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On Perhaps The Very Worst Home Run

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A few days ago, against the Reds, Michael Cuddyer hit a home run. It might have been the worst of them.

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For the longest time, if you'd asked me what has been the worst home run of the 2012 season, I would've given you one answer. On May 12, in Yankee Stadium, Jayson Nix stepped in against Hector Noesi. Noesi threw an outside fastball, and Nix poked it to right field. But of course, any poke to right field in Yankee Stadium stands a chance of going into the box score as something much more than that, and Nix's flare wound up leaving the yard. Barely, but they all count the same. The Home Run Tracker provides us with invaluable data, and Nix's homer left the bat at 89.8 miles per hour. It's the weakest home run hit so far this season, by that measure. It was given a standard distance of 326 feet, having gained some distance from wind.

Here's video of Nix's home run:

That's just a really bad home run, relative to home runs. But now I think we have a worse one. Understand that I'm leaving out inside-the-park home runs, because those are a different stack of pancakes. I'm talking about home runs that were over-the-fence home runs, and Michael Cuddyer has hit one lousy home run.

How lousy? This is the home run:

All right, so it looks like a run-of-the-mill unimpressive home run. A home run that barely got out, but that managed to get out. This is how barely it got out:


Barely. But there's so much more than just that.

This is Michael Cuddyer vs. Jose Arredondo in the bottom of the seventh on July 28. It was 8-5 Reds, and then Cuddyer swung, and then it was 8-7 Reds. The Reds wound up winning anyway 9-7 because the Reds are good and the Rockies are bad. Let's talk about the home run specifically, though. Firstly, it was hit in Coors Field. Coors Field stands at considerable elevation, and though the humidor has helped, it hasn't negated the elevation factor entirely. Fly balls still fly farther in Coors than they do in other stadiums. The Home Run Tracker gives Cuddyer's home run a distance of 363 feet, which is a lot. It attributes 31 of those feet to altitude, which is a lot.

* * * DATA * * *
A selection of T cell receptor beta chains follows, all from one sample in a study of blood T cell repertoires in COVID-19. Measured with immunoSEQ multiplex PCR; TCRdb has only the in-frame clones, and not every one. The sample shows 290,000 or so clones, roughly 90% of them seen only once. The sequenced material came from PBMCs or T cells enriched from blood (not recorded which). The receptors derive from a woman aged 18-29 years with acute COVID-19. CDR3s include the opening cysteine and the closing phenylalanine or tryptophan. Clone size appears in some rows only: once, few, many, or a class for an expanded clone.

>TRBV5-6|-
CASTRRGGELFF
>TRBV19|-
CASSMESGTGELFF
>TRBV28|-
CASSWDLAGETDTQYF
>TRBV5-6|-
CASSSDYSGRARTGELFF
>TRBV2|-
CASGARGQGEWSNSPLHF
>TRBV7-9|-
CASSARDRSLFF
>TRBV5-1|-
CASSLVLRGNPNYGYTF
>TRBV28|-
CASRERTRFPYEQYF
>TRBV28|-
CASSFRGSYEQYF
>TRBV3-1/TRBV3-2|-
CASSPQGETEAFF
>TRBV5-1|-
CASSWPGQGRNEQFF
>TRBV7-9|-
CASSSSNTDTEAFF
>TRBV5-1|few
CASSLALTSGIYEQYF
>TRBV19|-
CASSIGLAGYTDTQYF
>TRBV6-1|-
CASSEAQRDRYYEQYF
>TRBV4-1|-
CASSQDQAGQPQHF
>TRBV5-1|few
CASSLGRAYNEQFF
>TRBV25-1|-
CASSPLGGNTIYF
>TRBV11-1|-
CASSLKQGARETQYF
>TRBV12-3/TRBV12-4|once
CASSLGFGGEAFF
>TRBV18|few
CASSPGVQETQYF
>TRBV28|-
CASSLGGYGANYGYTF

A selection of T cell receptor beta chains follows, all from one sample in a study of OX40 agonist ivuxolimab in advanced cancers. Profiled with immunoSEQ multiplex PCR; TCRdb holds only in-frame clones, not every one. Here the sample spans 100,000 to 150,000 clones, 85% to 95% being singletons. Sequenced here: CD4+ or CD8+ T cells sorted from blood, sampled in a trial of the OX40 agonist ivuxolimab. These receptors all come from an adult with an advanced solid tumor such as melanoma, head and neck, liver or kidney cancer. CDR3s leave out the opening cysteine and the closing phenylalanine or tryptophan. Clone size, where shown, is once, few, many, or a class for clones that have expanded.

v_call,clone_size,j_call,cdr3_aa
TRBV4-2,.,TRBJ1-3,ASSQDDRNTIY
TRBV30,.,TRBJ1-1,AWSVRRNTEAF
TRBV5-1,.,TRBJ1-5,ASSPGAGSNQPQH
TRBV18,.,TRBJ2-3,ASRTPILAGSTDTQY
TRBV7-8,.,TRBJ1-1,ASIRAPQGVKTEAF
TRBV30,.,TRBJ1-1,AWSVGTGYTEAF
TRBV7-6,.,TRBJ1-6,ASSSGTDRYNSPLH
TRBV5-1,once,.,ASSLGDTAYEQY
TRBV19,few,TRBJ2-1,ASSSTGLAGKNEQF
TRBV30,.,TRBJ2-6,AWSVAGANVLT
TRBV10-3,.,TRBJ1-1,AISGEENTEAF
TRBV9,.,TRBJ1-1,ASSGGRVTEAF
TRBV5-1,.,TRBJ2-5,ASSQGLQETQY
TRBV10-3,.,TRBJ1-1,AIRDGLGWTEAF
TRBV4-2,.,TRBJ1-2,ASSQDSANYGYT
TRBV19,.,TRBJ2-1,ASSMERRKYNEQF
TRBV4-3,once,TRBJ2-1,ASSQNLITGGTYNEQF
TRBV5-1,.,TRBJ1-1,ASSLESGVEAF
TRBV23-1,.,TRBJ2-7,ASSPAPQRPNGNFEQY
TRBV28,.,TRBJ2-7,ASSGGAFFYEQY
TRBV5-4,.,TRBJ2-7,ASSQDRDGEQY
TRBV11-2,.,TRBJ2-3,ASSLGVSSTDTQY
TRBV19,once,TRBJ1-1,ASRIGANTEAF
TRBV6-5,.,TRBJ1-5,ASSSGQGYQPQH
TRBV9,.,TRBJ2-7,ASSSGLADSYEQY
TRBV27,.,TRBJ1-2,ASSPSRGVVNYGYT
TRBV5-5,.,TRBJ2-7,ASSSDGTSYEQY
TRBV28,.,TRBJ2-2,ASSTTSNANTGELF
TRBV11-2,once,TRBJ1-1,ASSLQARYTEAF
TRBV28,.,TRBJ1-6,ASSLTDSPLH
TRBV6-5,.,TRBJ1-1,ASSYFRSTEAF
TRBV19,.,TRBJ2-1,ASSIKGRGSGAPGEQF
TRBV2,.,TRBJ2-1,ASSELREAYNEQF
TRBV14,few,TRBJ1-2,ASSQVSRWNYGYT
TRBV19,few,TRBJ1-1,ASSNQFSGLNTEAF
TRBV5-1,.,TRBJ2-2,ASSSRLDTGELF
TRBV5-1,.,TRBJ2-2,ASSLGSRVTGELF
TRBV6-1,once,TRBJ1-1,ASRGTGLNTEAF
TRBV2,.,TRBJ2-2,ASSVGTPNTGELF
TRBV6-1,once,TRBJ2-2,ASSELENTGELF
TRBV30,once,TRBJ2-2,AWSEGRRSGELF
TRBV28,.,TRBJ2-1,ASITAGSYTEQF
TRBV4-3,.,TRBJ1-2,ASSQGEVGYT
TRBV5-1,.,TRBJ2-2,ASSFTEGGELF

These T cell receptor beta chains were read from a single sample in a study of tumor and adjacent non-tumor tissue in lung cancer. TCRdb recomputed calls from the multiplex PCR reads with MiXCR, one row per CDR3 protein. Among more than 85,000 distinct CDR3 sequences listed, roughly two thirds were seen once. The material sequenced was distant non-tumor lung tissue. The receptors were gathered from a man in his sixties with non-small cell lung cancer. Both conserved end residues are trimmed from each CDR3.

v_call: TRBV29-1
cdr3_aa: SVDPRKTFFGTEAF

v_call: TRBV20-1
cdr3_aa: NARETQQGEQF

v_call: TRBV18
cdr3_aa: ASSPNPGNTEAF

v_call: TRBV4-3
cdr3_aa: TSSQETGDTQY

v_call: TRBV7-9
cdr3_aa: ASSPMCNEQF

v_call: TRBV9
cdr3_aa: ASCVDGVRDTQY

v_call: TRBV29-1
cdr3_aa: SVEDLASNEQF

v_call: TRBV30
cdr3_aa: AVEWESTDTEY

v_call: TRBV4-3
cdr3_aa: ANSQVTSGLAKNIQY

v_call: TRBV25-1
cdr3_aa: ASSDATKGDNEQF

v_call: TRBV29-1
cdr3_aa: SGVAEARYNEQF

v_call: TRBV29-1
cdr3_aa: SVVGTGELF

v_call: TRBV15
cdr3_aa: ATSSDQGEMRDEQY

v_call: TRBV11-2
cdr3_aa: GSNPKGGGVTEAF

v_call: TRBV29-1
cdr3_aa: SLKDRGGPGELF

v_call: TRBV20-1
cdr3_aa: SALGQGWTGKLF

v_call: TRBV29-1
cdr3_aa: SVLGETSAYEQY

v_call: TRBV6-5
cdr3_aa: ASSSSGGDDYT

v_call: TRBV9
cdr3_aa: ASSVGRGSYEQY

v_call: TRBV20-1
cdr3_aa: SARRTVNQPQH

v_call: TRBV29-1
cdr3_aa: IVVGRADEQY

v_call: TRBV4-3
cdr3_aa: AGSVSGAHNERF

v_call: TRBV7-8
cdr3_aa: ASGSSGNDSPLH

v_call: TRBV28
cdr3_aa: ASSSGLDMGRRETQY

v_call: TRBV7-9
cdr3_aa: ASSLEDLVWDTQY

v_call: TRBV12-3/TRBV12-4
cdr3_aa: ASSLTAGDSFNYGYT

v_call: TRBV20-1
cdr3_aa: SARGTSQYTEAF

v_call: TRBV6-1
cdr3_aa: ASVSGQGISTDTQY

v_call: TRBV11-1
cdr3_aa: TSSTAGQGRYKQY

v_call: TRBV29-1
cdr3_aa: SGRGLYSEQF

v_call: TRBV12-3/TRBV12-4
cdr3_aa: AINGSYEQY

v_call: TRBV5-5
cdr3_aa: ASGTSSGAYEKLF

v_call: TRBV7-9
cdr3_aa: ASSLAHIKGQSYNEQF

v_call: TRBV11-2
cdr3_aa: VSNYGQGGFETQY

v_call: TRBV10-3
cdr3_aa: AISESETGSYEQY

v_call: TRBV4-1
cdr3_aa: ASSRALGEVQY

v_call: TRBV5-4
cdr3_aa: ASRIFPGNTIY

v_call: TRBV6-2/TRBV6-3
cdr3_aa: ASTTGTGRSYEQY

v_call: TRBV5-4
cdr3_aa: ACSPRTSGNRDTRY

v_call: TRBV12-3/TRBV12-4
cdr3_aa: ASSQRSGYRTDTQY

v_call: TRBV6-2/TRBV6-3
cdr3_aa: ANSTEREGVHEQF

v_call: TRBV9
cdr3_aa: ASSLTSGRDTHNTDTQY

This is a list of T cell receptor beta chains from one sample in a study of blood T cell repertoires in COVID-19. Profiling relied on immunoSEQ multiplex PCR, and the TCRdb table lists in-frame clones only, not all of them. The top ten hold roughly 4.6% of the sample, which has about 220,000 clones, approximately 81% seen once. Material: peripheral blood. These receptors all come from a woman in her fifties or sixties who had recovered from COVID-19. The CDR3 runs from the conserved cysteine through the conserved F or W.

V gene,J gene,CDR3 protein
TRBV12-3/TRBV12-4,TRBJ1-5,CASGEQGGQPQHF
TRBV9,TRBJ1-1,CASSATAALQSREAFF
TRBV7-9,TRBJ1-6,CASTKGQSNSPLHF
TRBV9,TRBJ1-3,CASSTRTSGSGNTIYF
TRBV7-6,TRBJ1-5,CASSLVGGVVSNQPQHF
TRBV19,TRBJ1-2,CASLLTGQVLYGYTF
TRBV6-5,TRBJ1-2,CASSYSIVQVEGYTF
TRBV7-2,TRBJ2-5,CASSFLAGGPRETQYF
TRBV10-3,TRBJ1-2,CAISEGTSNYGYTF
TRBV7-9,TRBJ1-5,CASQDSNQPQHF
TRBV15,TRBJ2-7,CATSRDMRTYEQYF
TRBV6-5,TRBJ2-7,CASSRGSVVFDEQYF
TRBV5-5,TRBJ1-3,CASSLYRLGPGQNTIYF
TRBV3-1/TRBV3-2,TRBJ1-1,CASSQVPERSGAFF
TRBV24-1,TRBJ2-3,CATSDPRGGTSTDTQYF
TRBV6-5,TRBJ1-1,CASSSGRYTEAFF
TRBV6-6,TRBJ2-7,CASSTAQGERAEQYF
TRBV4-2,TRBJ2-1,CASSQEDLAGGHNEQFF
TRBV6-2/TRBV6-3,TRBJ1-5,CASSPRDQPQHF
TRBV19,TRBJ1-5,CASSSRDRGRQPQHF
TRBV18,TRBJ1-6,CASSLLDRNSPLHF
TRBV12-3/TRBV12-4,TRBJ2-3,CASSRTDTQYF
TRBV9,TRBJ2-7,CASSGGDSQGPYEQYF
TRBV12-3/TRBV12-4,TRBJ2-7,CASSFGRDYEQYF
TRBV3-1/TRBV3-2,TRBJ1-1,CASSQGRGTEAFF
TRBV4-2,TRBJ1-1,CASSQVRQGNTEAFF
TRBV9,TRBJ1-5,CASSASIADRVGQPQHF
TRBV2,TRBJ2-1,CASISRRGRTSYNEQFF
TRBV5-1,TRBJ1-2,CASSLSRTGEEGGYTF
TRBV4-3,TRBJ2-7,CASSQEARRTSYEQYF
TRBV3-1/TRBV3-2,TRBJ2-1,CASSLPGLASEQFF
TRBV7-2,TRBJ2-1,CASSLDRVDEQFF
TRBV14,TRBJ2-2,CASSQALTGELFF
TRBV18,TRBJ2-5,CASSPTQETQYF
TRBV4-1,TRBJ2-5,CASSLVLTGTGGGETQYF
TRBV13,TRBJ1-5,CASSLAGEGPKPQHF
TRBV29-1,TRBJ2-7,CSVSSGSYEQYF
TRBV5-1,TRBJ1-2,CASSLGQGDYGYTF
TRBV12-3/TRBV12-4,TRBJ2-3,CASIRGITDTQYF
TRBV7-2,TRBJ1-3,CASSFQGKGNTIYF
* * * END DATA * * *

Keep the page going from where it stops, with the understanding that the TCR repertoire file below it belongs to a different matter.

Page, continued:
It attributes two feet to temperature. Two feet are two feet, but conditions were warm, and warm conditions are more hitter-friendly than cool conditions. Now we get to the biggest factor of them all.

And the hidden factor, for those watching on video. Turns out it was exceptionally windy at the time that Cuddyer swung. Those within Coors Field would've noticed all of the fast-moving air on their faces, but those watching on video might have no idea. Cuddyer hit his home run with an elevation angle of 44 degrees. That is, the ball left the bat at 44 degrees above horizontal. 0 degrees would be horizontal. 90 degrees would be vertical. Cuddyer's home run has the greatest elevation angle of any home run hit this season, by more than a full degree.

Which means Cuddyer hit a fly ball well into the air, putting the ball in tremendous position to take advantage of the windy conditions. Which it did, as the wind grabbed the baseball and took it for the ride of its life. Had the wind been blowing in, Cuddyer's fly would've been knocked down. The wind was not blowing in; the wind was doing the opposite of that. According to the Home Run Tracker, Cuddyer's dinger gained 50 feet of distance from wind.

Put that all together. 363 feet minus 31 feet equals 332 feet, minus two feet equals 330 feet, minus 50 feet equals 280 feet. Cuddyer's home run was a fly ball with a standard distance of 280 feet, or, as the Home Run Tracker reports it, 290 feet. I don't know how to explain the discrepancy in numbers, but I'll side with the Tracker. Call it 290 feet. In no stadium are the fences 290 feet away.

What does 290 feet look like? Here's PNC Park, chosen basically at random. The two dots you see are approximately 290 feet from home plate.


A 290-foot fly ball is a routine fly ball. A 290-foot line drive might be a single, double, or triple, or even an inside-the-park home run, but Michael Cuddyer didn't hit a line drive. He hit a fly ball 44 degrees above horizontal.

I don't know what Jose Arredondo thought about the sequence of events. The TV camera didn't linger on him long enough to capture his reaction, and even then we would've been left interpreting body language. The pitch he threw was elevated, but not that elevated, and over the plate, but not that over the plate. Gameday puts it at the thigh on the inner edge. Pitchers are pretty well trained to recognize batted balls as they're hit, each one having allowed a lot of batted balls over the years, and Arredondo presumably thought he got Cuddyer to fly out. Which, in a way, he did. Arredondo induced the right ball in play. It just became a ball out of play for reasons out of anyone's hands.

Jose Arredondo has allowed five home runs in 2012, and none have been worse than this one. Michael Cuddyer has hit 15 home runs in 2012, and none have been worse than this one. There's no way for me to do a quick check of whether this is the worst home run of the season, because the Home Run Tracker doesn't let you sort by standard distance, but I can't imagine that another out-of-the-park 2012 home run has a standard distance at or below 290 feet. 290-foot fly balls don't leave without encountering extraordinary circumstances.

An inside-the-park home run, a wall-scraper home run, a third-decker home run, a home run that escapes thanks to altitude and wind -- every home run counts just the same. Home runs like this one make you think that maybe, just maybe, they shouldn't.